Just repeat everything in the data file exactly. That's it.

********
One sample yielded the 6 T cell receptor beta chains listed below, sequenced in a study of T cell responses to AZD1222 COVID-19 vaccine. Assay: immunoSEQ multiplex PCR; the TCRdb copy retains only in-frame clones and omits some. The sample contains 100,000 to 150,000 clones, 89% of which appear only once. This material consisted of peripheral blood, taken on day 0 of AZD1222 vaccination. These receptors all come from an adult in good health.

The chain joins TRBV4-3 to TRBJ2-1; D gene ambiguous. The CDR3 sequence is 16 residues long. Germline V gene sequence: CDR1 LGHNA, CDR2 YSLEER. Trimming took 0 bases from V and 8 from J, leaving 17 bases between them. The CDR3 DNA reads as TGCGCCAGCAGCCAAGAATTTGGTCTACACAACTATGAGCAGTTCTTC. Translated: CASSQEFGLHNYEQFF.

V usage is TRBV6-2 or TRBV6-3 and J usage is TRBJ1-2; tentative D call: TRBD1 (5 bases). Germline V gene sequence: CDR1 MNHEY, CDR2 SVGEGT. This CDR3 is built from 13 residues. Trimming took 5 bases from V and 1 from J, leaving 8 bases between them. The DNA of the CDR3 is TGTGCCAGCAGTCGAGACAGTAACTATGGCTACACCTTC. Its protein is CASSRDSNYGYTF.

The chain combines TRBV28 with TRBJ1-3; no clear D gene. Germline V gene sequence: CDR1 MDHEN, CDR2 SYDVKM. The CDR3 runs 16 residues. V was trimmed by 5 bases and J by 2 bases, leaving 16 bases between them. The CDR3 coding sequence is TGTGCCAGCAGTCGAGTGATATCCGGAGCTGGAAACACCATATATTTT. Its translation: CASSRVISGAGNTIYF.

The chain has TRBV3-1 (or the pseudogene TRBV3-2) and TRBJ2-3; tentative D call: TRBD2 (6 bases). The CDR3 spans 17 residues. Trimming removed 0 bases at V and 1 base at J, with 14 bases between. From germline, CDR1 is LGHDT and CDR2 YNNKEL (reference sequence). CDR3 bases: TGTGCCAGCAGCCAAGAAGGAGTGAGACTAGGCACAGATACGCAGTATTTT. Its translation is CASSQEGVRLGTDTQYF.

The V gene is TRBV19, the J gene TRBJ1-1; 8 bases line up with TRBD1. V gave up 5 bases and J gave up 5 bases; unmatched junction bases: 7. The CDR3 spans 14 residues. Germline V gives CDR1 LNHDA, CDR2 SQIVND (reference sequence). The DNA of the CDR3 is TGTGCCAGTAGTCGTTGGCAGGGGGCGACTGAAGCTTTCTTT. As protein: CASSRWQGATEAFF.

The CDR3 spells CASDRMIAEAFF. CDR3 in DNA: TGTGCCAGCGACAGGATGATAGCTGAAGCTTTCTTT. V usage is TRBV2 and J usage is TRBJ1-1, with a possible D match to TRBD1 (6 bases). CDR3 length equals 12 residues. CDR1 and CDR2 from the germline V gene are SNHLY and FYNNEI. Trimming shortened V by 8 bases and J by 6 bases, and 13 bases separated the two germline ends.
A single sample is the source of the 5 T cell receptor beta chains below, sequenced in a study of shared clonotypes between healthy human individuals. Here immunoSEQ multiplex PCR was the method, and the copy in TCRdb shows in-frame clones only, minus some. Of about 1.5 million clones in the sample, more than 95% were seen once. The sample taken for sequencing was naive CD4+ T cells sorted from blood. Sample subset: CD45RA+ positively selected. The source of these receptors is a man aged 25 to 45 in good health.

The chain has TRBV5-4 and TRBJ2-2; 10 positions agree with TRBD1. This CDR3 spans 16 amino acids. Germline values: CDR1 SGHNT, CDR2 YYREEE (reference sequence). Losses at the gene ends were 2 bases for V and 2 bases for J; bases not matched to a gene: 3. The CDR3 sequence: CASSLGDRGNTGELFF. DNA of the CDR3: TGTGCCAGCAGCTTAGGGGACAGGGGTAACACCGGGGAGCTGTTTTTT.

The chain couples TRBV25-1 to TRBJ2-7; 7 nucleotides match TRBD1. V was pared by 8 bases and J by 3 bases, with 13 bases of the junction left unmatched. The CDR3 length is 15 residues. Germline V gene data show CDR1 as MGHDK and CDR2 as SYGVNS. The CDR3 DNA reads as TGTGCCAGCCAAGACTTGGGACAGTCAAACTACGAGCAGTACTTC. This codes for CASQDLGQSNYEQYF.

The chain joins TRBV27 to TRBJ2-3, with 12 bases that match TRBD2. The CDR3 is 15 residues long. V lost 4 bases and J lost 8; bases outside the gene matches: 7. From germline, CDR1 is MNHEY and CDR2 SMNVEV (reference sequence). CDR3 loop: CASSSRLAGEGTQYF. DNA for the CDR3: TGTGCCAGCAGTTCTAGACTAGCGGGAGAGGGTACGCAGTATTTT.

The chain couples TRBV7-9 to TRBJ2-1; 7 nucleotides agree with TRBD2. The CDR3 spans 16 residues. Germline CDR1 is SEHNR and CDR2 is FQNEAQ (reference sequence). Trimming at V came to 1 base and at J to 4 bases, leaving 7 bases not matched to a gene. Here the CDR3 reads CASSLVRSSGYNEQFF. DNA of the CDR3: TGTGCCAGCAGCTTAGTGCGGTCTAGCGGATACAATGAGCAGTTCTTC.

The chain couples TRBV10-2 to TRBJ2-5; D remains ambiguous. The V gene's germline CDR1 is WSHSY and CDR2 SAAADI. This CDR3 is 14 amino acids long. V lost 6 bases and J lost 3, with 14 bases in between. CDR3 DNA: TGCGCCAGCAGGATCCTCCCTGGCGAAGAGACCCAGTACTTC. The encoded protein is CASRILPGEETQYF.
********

One sample yielded the 6 T cell receptor beta chains listed below, sequenced in a study of T cell responses to AZD1222 COVID-19 vaccine. Assay: immunoSEQ multiplex PCR; the TCRdb copy retains only in-frame clones and omits some. The sample contains 100,000 to 150,000 clones, 89% of which appear only once. This material consisted of peripheral blood, taken on day 0 of AZD1222 vaccination. These receptors all come from an adult in good health.

The chain joins TRBV4-3 to TRBJ2-1; D gene ambiguous. The CDR3 sequence is 16 residues long. Germline V gene sequence: CDR1 LGHNA, CDR2 YSLEER. Trimming took 0 bases from V and 8 from J, leaving 17 bases between them. The CDR3 DNA reads as TGCGCCAGCAGCCAAGAATTTGGTCTACACAACTATGAGCAGTTCTTC. Translated: CASSQEFGLHNYEQFF.

V usage is TRBV6-2 or TRBV6-3 and J usage is TRBJ1-2; tentative D call: TRBD1 (5 bases). Germline V gene sequence: CDR1 MNHEY, CDR2 SVGEGT. This CDR3 is built from 13 residues. Trimming took 5 bases from V and 1 from J, leaving 8 bases between them. The DNA of the CDR3 is TGTGCCAGCAGTCGAGACAGTAACTATGGCTACACCTTC. Its protein is CASSRDSNYGYTF.

The chain combines TRBV28 with TRBJ1-3; no clear D gene. Germline V gene sequence: CDR1 MDHEN, CDR2 SYDVKM. The CDR3 runs 16 residues. V was trimmed by 5 bases and J by 2 bases, leaving 16 bases between them. The CDR3 coding sequence is TGTGCCAGCAGTCGAGTGATATCCGGAGCTGGAAACACCATATATTTT. Its translation: CASSRVISGAGNTIYF.

The chain has TRBV3-1 (or the pseudogene TRBV3-2) and TRBJ2-3; tentative D call: TRBD2 (6 bases). The CDR3 spans 17 residues. Trimming removed 0 bases at V and 1 base at J, with 14 bases between. From germline, CDR1 is LGHDT and CDR2 YNNKEL (reference sequence). CDR3 bases: TGTGCCAGCAGCCAAGAAGGAGTGAGACTAGGCACAGATACGCAGTATTTT. Its translation is CASSQEGVRLGTDTQYF.

The V gene is TRBV19, the J gene TRBJ1-1; 8 bases line up with TRBD1. V gave up 5 bases and J gave up 5 bases; unmatched junction bases: 7. The CDR3 spans 14 residues. Germline V gives CDR1 LNHDA, CDR2 SQIVND (reference sequence). The DNA of the CDR3 is TGTGCCAGTAGTCGTTGGCAGGGGGCGACTGAAGCTTTCTTT. As protein: CASSRWQGATEAFF.

The CDR3 spells CASDRMIAEAFF. CDR3 in DNA: TGTGCCAGCGACAGGATGATAGCTGAAGCTTTCTTT. V usage is TRBV2 and J usage is TRBJ1-1, with a possible D match to TRBD1 (6 bases). CDR3 length equals 12 residues. CDR1 and CDR2 from the germline V gene are SNHLY and FYNNEI. Trimming shortened V by 8 bases and J by 6 bases, and 13 bases separated the two germline ends.
A single sample is the source of the 5 T cell receptor beta chains below, sequenced in a study of shared clonotypes between healthy human individuals. Here immunoSEQ multiplex PCR was the method, and the copy in TCRdb shows in-frame clones only, minus some. Of about 1.5 million clones in the sample, more than 95% were seen once. The sample taken for sequencing was naive CD4+ T cells sorted from blood. Sample subset: CD45RA+ positively selected. The source of these receptors is a man aged 25 to 45 in good health.

The chain has TRBV5-4 and TRBJ2-2; 10 positions agree with TRBD1. This CDR3 spans 16 amino acids. Germline values: CDR1 SGHNT, CDR2 YYREEE (reference sequence). Losses at the gene ends were 2 bases for V and 2 bases for J; bases not matched to a gene: 3. The CDR3 sequence: CASSLGDRGNTGELFF. DNA of the CDR3: TGTGCCAGCAGCTTAGGGGACAGGGGTAACACCGGGGAGCTGTTTTTT.

The chain couples TRBV25-1 to TRBJ2-7; 7 nucleotides match TRBD1. V was pared by 8 bases and J by 3 bases, with 13 bases of the junction left unmatched. The CDR3 length is 15 residues. Germline V gene data show CDR1 as MGHDK and CDR2 as SYGVNS. The CDR3 DNA reads as TGTGCCAGCCAAGACTTGGGACAGTCAAACTACGAGCAGTACTTC. This codes for CASQDLGQSNYEQYF.

The chain joins TRBV27 to TRBJ2-3, with 12 bases that match TRBD2. The CDR3 is 15 residues long. V lost 4 bases and J lost 8; bases outside the gene matches: 7. From germline, CDR1 is MNHEY and CDR2 SMNVEV (reference sequence). CDR3 loop: CASSSRLAGEGTQYF. DNA for the CDR3: TGTGCCAGCAGTTCTAGACTAGCGGGAGAGGGTACGCAGTATTTT.

The chain couples TRBV7-9 to TRBJ2-1; 7 nucleotides agree with TRBD2. The CDR3 spans 16 residues. Germline CDR1 is SEHNR and CDR2 is FQNEAQ (reference sequence). Trimming at V came to 1 base and at J to 4 bases, leaving 7 bases not matched to a gene. Here the CDR3 reads CASSLVRSSGYNEQFF. DNA of the CDR3: TGTGCCAGCAGCTTAGTGCGGTCTAGCGGATACAATGAGCAGTTCTTC.

The chain couples TRBV10-2 to TRBJ2-5; D remains ambiguous. The V gene's germline CDR1 is WSHSY and CDR2 SAAADI. This CDR3 is 14 amino acids long. V lost 6 bases and J lost 3, with 14 bases in between. CDR3 DNA: TGCGCCAGCAGGATCCTCCCTGGCGAAGAGACCCAGTACTTC. The encoded protein is CASRILPGEETQYF.